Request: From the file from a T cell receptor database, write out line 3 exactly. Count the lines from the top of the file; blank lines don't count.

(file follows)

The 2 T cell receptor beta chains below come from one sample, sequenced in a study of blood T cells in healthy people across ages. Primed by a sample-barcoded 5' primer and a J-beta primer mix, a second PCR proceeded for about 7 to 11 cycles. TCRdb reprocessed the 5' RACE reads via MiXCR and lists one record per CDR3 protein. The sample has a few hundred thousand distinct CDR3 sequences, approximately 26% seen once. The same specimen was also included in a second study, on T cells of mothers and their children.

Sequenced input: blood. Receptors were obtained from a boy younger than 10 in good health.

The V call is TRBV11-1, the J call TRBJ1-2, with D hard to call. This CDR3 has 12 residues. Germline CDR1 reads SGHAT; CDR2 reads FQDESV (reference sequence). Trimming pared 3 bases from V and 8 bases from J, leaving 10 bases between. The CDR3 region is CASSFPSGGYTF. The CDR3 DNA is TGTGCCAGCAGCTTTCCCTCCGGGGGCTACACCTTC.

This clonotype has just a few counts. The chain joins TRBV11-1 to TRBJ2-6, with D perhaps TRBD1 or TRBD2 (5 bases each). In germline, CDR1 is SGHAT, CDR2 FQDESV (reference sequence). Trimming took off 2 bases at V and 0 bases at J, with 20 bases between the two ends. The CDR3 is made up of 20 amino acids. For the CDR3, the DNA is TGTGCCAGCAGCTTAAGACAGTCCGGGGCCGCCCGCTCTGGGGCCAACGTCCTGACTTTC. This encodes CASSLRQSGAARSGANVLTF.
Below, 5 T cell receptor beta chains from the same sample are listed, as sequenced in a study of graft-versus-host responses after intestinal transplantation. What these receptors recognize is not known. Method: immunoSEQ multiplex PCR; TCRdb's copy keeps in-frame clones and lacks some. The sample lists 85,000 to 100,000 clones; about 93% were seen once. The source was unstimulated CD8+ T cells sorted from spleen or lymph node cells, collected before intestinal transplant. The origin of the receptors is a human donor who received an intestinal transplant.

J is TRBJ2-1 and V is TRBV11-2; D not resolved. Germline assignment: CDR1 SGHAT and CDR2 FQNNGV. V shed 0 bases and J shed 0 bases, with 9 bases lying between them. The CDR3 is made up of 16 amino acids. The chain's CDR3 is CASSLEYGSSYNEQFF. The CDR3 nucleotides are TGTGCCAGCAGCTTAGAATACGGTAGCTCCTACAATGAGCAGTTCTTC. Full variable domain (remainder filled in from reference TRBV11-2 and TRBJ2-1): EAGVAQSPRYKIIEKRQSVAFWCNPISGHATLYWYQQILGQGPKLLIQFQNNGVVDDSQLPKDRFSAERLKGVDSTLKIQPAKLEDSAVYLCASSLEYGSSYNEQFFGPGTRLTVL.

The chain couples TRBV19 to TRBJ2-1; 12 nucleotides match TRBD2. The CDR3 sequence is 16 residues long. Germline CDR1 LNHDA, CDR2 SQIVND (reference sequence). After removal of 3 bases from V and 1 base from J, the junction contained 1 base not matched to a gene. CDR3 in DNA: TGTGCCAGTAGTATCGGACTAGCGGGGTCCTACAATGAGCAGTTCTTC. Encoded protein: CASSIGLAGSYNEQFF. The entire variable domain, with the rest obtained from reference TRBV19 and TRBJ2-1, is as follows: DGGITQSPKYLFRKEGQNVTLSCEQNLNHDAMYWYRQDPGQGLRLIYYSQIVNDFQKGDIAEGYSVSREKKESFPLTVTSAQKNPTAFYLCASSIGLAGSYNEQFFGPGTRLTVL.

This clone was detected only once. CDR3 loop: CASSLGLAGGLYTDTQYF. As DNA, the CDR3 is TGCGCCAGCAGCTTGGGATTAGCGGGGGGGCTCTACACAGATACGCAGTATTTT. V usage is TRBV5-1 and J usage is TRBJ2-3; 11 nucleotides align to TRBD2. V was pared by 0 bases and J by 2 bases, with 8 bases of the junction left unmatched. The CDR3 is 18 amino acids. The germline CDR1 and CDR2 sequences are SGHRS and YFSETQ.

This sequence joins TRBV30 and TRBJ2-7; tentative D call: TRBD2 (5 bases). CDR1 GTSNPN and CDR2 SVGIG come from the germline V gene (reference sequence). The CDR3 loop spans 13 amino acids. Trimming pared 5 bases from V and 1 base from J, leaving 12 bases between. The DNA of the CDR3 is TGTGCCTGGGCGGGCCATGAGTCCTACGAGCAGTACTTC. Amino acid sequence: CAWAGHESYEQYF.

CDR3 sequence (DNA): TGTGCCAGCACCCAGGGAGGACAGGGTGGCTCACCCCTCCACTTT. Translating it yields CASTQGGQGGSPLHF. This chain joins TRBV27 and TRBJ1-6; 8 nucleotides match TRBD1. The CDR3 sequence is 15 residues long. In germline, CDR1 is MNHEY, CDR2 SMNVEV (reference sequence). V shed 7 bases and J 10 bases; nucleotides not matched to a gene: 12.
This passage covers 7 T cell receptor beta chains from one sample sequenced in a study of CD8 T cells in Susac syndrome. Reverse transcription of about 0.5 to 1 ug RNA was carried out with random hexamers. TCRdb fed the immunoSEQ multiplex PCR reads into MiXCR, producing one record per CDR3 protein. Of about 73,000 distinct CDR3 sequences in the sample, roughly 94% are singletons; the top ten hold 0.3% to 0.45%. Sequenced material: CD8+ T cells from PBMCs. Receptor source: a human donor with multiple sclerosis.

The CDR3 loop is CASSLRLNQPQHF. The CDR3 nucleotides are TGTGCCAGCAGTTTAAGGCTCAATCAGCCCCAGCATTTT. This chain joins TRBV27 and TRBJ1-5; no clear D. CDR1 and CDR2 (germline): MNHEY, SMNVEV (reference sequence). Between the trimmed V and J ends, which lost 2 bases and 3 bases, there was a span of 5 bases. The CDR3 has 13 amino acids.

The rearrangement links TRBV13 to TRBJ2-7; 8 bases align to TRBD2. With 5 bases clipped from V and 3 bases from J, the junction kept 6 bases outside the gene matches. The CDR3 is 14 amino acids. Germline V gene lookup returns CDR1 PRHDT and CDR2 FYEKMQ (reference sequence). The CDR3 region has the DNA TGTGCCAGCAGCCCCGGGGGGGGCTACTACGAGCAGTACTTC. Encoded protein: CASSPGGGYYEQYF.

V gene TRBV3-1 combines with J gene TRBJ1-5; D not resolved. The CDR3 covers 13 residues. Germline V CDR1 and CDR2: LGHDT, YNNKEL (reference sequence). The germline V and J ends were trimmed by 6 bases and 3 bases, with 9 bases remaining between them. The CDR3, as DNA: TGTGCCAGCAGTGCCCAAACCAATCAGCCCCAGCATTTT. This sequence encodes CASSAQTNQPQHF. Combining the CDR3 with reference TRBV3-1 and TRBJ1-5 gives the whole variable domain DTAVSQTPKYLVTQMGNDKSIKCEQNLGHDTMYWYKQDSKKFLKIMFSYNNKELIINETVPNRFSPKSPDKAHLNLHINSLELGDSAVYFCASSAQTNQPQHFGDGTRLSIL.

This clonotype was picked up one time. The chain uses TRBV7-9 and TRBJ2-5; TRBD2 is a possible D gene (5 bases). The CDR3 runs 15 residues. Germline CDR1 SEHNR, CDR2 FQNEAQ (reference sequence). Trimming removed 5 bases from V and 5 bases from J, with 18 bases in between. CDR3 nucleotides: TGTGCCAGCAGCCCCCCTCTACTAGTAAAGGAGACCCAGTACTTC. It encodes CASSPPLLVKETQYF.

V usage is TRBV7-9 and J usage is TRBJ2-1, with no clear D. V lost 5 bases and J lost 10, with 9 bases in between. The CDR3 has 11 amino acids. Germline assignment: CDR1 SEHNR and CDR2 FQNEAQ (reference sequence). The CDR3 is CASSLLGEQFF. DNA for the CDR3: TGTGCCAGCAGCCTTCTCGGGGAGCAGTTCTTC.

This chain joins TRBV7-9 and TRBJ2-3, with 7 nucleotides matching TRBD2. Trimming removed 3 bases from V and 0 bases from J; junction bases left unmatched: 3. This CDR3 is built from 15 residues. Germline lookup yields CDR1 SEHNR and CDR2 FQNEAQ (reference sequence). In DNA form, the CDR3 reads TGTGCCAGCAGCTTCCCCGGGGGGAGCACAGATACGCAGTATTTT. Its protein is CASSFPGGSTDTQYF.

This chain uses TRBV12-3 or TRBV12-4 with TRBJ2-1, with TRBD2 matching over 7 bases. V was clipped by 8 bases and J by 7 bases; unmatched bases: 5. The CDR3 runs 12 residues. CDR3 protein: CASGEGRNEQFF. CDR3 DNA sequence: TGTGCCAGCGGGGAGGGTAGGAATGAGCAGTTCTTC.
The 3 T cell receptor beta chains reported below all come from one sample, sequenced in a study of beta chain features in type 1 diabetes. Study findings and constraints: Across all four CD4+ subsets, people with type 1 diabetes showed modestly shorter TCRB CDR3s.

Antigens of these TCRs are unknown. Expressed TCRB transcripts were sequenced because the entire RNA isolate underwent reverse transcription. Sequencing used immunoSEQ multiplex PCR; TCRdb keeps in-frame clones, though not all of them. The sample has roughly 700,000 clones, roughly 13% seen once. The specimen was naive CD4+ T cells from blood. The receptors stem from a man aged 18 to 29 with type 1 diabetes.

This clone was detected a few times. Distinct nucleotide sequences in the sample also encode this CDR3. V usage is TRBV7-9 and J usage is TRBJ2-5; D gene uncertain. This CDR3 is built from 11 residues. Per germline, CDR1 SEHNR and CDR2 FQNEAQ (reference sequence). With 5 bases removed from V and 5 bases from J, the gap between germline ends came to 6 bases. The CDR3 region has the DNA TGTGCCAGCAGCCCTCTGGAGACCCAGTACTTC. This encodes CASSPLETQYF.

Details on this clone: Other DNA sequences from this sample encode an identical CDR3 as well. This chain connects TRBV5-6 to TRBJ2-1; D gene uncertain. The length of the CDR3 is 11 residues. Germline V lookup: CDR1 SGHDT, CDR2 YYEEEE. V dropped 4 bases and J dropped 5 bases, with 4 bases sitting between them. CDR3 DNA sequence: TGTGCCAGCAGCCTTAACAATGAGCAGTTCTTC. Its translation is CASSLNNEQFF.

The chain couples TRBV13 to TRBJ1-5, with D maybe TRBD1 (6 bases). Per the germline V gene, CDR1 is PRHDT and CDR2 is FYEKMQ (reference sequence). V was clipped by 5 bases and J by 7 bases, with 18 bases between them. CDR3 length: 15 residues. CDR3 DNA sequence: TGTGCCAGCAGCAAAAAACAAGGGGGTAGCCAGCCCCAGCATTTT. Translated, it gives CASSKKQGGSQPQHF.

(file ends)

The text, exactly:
The V call is TRBV11-1, the J call TRBJ1-2, with D hard to call. This CDR3 has 12 residues. Germline CDR1 reads SGHAT; CDR2 reads FQDESV (reference sequence). Trimming pared 3 bases from V and 8 bases from J, leaving 10 bases between. The CDR3 region is CASSFPSGGYTF. The CDR3 DNA is TGTGCCAGCAGCTTTCCCTCCGGGGGCTACACCTTC.